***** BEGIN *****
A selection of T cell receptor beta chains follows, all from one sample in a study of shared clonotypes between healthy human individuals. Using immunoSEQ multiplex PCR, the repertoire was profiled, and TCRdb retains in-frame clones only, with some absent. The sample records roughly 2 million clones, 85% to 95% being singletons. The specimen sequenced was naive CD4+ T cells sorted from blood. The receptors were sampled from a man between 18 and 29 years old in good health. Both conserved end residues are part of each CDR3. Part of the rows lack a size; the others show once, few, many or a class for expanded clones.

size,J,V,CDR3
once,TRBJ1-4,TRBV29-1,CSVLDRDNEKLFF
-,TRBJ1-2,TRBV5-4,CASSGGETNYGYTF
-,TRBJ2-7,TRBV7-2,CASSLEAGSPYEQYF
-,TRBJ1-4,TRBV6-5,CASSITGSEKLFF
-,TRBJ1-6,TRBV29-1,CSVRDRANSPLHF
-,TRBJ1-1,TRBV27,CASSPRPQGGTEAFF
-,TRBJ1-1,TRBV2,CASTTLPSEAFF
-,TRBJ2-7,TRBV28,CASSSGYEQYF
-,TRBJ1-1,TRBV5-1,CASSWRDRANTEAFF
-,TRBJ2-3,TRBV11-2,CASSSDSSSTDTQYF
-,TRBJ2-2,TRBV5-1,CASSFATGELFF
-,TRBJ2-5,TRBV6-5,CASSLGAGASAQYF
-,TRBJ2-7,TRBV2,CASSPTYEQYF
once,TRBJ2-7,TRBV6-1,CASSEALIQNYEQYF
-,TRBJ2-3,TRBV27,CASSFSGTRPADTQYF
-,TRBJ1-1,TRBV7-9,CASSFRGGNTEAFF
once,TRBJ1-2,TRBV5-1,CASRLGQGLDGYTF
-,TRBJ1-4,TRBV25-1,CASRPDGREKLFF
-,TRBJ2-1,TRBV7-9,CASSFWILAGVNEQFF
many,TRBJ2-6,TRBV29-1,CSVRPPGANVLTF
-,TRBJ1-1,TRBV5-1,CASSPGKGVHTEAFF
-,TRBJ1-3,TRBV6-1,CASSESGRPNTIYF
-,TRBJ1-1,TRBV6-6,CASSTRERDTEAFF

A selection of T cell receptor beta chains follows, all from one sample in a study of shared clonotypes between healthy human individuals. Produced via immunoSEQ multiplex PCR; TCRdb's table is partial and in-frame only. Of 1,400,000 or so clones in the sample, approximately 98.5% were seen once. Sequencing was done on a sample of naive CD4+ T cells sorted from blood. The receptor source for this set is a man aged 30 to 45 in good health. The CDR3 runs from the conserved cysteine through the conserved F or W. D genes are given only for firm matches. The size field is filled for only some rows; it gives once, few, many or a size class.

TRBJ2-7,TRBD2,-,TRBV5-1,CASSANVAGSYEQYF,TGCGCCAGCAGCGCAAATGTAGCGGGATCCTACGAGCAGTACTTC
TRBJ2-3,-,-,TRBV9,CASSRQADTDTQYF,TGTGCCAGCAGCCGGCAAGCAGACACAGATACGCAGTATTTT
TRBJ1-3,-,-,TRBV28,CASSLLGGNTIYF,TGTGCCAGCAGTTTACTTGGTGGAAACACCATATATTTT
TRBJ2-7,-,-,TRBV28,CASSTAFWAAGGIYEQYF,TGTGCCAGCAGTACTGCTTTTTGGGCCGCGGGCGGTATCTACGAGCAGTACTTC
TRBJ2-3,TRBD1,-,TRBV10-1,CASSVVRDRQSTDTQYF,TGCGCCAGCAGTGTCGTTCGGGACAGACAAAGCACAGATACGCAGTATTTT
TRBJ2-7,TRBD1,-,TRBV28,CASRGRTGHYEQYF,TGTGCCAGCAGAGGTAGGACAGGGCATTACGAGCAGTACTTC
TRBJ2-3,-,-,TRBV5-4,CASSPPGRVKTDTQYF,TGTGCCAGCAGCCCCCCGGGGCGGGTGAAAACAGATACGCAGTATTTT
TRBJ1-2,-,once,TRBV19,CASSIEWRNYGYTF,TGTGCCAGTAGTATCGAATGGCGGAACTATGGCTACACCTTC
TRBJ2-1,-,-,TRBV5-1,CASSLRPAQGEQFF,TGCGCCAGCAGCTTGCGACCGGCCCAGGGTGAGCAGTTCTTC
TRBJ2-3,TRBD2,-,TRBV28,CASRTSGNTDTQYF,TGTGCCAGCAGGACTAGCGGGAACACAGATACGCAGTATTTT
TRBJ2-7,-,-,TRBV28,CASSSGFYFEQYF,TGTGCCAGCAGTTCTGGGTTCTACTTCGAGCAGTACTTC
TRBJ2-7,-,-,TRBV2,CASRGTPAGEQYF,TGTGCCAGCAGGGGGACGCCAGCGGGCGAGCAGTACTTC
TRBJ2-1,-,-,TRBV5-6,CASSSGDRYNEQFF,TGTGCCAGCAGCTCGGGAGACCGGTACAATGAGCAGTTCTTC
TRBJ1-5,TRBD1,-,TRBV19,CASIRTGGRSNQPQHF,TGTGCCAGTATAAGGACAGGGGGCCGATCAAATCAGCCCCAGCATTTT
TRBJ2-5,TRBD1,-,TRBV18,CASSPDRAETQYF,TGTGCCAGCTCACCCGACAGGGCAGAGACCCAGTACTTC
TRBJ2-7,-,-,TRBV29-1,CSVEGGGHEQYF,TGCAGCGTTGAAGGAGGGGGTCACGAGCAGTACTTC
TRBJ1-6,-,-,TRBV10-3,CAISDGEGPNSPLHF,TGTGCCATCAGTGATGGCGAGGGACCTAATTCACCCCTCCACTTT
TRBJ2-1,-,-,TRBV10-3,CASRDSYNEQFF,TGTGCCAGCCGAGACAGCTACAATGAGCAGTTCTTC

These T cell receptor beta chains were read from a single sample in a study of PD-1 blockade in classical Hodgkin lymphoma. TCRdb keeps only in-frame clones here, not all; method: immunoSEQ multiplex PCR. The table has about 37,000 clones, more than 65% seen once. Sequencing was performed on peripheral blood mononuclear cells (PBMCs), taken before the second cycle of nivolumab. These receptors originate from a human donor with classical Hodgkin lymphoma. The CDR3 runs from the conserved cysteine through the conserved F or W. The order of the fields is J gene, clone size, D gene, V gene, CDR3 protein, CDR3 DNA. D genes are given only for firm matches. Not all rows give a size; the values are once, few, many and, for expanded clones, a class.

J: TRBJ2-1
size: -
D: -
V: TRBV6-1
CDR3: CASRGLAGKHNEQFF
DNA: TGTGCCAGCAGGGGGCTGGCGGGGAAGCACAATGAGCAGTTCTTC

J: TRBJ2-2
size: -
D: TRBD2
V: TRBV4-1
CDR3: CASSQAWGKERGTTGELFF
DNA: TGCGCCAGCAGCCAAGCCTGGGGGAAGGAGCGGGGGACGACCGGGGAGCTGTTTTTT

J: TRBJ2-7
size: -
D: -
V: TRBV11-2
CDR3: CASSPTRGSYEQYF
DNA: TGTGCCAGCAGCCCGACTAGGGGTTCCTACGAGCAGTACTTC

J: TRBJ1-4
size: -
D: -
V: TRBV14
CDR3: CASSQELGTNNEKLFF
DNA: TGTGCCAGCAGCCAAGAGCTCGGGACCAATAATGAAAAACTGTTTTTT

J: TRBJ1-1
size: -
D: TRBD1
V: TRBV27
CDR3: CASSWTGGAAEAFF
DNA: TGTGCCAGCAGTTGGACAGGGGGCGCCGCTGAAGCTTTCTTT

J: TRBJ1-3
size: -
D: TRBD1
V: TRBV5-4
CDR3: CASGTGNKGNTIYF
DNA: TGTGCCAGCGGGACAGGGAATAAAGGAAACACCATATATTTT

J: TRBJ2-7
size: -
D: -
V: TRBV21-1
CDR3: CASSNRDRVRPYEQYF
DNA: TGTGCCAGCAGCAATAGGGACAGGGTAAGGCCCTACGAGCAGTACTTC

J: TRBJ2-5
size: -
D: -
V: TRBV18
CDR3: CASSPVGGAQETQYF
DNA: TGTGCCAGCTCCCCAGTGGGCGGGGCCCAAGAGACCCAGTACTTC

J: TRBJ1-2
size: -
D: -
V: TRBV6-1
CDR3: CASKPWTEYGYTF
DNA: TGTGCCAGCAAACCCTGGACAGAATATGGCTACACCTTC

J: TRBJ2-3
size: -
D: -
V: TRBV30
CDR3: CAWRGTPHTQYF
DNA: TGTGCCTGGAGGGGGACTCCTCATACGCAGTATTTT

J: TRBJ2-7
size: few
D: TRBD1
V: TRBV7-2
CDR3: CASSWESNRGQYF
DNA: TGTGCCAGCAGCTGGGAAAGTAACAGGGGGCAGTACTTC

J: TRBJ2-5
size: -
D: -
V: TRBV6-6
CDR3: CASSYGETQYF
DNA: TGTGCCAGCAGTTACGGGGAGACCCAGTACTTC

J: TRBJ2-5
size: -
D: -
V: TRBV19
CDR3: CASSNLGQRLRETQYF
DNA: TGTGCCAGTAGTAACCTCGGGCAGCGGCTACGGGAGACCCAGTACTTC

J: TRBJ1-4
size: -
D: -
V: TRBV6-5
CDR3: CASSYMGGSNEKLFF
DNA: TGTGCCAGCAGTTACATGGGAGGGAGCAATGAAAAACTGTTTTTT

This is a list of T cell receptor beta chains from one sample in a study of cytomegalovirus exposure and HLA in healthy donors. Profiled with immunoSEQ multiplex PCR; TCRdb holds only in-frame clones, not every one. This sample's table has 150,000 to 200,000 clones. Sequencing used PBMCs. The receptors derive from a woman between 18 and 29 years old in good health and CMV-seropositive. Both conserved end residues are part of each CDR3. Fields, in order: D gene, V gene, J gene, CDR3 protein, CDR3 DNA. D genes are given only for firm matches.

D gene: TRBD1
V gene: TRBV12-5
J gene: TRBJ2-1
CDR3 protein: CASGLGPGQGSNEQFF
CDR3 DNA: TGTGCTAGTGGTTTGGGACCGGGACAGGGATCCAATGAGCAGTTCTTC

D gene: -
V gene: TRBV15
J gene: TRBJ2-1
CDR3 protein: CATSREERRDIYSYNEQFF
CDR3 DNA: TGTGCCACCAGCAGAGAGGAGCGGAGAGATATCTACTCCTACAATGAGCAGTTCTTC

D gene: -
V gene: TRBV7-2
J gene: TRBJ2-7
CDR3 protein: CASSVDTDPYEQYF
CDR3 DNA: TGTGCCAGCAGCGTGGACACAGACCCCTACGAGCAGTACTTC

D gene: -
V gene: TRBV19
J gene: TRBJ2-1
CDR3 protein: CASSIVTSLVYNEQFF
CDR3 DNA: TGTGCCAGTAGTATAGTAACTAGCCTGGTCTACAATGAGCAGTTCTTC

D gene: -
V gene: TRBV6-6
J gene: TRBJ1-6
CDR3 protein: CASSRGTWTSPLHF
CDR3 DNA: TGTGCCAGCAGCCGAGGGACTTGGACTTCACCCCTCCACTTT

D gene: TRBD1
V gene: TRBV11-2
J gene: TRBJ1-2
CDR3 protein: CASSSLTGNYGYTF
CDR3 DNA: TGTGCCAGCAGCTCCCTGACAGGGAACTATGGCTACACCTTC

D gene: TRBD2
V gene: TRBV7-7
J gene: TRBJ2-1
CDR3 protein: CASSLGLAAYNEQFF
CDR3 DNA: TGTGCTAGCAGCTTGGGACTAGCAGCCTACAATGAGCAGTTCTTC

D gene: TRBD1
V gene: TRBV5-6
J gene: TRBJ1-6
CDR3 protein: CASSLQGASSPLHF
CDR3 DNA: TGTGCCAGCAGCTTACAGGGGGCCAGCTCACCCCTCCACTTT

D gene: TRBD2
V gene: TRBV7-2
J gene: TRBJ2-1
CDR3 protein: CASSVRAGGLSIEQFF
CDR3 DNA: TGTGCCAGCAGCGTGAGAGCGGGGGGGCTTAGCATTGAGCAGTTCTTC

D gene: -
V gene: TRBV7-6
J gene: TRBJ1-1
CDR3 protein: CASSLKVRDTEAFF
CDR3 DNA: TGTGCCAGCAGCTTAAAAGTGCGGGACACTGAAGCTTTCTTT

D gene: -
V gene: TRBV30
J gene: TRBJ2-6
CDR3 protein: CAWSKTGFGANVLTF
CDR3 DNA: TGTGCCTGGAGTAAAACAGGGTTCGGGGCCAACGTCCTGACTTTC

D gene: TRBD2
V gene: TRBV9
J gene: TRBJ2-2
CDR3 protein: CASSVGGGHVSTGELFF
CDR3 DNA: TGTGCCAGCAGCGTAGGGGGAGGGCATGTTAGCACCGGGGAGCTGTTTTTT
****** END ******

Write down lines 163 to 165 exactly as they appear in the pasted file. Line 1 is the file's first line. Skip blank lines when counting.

J gene: TRBJ2-1
CDR3 protein: CASSLGLAAYNEQFF
CDR3 DNA: TGTGCTAGCAGCTTGGGACTAGCAGCCTACAATGAGCAGTTCTTC